Research on hidden bias shows that, regardless of the best intentions, most people hold deep-seated resistance to the “difference” of others, whether that difference is defined by evident factors as race, gender, ethnicity, age, or physical characteristics, or more subtle ones such as background, personality type, experiences, or even sexual orientation. But bias can also exist in a positive sense: you may favor your family, your community, and people with whom you feel a connection based on shared characteristics or experiences (like people who work for the same company or went to the same university as you).

These hidden biases aren’t purposely or consciously created; they are products of your brain’s self-generated definition of normal, acceptable or positive, and they are shaped by many factors: from past experiences to your local or cultural environment, to the influence of social community and the impressions from media. You don’t consciously create these definitions of “normal” versus “different,” “good” versus “bad,” or “acceptable” versus “unacceptable.” In fact, conscious and unconscious biases are often divergent; your hidden biases may exist in spite of our sincere desire to be bias-free and in direct contradiction of the attitudes you believe you have.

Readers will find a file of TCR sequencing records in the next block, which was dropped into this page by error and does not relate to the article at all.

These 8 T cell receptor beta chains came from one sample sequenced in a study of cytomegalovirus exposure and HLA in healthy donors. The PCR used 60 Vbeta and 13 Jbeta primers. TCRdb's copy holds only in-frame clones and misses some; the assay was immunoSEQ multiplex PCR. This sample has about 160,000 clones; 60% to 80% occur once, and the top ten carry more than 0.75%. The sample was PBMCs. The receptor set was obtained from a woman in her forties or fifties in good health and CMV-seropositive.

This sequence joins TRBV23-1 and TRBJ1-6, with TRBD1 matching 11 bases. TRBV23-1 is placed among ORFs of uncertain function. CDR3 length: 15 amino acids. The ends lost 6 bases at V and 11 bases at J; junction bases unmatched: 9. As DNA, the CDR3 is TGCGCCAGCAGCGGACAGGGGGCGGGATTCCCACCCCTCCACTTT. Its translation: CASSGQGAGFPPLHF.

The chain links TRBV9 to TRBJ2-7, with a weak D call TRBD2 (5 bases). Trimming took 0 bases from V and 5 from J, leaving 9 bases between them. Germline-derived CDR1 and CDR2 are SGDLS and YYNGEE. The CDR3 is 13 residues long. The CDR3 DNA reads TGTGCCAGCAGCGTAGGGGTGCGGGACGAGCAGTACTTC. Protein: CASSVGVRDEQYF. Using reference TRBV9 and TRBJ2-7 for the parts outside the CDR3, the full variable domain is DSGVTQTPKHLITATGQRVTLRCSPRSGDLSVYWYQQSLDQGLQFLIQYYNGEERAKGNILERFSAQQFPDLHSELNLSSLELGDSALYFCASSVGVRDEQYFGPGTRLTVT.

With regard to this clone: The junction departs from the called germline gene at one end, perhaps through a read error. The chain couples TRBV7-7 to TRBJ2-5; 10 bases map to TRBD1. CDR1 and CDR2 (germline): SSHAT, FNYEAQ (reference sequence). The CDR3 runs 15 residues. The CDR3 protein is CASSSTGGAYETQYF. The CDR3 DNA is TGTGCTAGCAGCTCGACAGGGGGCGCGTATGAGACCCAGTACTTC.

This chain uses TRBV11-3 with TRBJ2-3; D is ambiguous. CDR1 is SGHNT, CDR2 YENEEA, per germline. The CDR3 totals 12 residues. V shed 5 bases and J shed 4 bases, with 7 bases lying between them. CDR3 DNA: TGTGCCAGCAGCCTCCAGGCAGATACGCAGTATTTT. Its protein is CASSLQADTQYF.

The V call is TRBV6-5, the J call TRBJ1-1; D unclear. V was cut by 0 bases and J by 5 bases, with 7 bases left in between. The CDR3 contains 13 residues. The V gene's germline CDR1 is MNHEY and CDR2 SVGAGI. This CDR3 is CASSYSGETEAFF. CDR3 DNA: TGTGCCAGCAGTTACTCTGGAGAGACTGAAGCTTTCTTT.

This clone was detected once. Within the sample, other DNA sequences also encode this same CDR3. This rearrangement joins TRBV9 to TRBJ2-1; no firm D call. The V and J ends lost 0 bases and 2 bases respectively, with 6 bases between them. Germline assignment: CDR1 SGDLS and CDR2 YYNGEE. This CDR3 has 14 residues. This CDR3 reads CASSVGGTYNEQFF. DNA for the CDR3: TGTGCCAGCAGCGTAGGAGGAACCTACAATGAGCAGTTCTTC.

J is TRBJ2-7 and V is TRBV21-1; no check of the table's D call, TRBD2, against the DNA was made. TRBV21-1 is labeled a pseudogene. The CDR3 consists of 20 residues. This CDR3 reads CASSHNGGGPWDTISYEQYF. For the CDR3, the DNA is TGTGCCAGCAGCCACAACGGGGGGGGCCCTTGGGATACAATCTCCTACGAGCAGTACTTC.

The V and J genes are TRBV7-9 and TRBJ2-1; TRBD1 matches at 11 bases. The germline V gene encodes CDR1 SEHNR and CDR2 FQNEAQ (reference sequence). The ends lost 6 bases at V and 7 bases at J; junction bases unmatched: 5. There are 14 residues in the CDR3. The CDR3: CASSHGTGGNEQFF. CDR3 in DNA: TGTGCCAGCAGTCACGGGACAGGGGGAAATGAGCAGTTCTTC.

Why Do We Have These Biases?

Well, we can blame having unconscious bias on our cave-ancestors. Back in the day a cave-person had to quickly decide if the big-furry-sharp-toothed-animal at the cave-door was friend or foe; and those quick ascertains of safety were processed in their cave-brains. Science has shown that we receive 11 million bits of information every moment, but we can only consciously process 40 bits of data at any time. How do we manage that 99.9999996% gap? Through our unconscious brains. So, as humans it is perfectly natural for us to create these “cognitive shortcuts” to help us be safe and survive and manage all this data input.